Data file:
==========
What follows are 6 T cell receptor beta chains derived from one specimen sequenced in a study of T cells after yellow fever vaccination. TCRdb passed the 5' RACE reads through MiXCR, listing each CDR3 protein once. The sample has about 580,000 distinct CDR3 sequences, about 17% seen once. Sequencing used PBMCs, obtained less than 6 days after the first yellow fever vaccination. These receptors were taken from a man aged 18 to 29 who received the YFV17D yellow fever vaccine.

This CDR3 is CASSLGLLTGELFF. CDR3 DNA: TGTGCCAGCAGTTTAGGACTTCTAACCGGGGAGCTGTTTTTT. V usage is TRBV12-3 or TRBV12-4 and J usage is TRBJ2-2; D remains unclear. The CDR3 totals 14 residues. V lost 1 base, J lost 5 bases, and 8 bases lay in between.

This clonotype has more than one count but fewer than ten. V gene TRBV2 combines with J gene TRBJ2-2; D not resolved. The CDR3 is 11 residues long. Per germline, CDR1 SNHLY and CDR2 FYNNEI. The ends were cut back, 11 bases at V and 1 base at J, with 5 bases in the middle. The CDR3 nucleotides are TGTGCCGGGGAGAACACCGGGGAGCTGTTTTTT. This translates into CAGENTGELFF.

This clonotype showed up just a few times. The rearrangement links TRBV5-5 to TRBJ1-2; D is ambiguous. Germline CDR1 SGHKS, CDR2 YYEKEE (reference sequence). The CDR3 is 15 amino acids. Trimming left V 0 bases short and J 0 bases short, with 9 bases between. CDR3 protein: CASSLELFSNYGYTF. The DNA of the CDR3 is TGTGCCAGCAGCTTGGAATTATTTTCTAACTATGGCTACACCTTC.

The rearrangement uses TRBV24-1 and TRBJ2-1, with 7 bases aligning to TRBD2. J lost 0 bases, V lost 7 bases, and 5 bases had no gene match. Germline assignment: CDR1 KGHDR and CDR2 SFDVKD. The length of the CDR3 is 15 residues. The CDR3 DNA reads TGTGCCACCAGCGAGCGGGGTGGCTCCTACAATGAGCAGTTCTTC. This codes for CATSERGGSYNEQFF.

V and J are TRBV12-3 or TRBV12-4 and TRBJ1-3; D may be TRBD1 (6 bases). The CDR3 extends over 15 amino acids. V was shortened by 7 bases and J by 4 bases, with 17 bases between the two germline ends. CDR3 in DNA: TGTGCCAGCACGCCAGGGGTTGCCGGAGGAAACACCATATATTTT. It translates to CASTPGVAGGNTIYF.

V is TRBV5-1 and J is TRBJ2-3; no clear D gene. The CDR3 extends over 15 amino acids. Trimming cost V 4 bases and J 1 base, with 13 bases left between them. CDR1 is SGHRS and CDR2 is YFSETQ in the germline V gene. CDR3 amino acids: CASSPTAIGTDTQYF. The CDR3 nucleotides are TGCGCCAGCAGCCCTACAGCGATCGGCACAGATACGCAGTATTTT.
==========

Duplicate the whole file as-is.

What follows are 6 T cell receptor beta chains derived from one specimen sequenced in a study of T cells after yellow fever vaccination. TCRdb passed the 5' RACE reads through MiXCR, listing each CDR3 protein once. The sample has about 580,000 distinct CDR3 sequences, about 17% seen once. Sequencing used PBMCs, obtained less than 6 days after the first yellow fever vaccination. These receptors were taken from a man aged 18 to 29 who received the YFV17D yellow fever vaccine.

This CDR3 is CASSLGLLTGELFF. CDR3 DNA: TGTGCCAGCAGTTTAGGACTTCTAACCGGGGAGCTGTTTTTT. V usage is TRBV12-3 or TRBV12-4 and J usage is TRBJ2-2; D remains unclear. The CDR3 totals 14 residues. V lost 1 base, J lost 5 bases, and 8 bases lay in between.

This clonotype has more than one count but fewer than ten. V gene TRBV2 combines with J gene TRBJ2-2; D not resolved. The CDR3 is 11 residues long. Per germline, CDR1 SNHLY and CDR2 FYNNEI. The ends were cut back, 11 bases at V and 1 base at J, with 5 bases in the middle. The CDR3 nucleotides are TGTGCCGGGGAGAACACCGGGGAGCTGTTTTTT. This translates into CAGENTGELFF.

This clonotype showed up just a few times. The rearrangement links TRBV5-5 to TRBJ1-2; D is ambiguous. Germline CDR1 SGHKS, CDR2 YYEKEE (reference sequence). The CDR3 is 15 amino acids. Trimming left V 0 bases short and J 0 bases short, with 9 bases between. CDR3 protein: CASSLELFSNYGYTF. The DNA of the CDR3 is TGTGCCAGCAGCTTGGAATTATTTTCTAACTATGGCTACACCTTC.

The rearrangement uses TRBV24-1 and TRBJ2-1, with 7 bases aligning to TRBD2. J lost 0 bases, V lost 7 bases, and 5 bases had no gene match. Germline assignment: CDR1 KGHDR and CDR2 SFDVKD. The length of the CDR3 is 15 residues. The CDR3 DNA reads TGTGCCACCAGCGAGCGGGGTGGCTCCTACAATGAGCAGTTCTTC. This codes for CATSERGGSYNEQFF.

V and J are TRBV12-3 or TRBV12-4 and TRBJ1-3; D may be TRBD1 (6 bases). The CDR3 extends over 15 amino acids. V was shortened by 7 bases and J by 4 bases, with 17 bases between the two germline ends. CDR3 in DNA: TGTGCCAGCACGCCAGGGGTTGCCGGAGGAAACACCATATATTTT. It translates to CASTPGVAGGNTIYF.

V is TRBV5-1 and J is TRBJ2-3; no clear D gene. The CDR3 extends over 15 amino acids. Trimming cost V 4 bases and J 1 base, with 13 bases left between them. CDR1 is SGHRS and CDR2 is YFSETQ in the germline V gene. CDR3 amino acids: CASSPTAIGTDTQYF. The CDR3 nucleotides are TGCGCCAGCAGCCCTACAGCGATCGGCACAGATACGCAGTATTTT.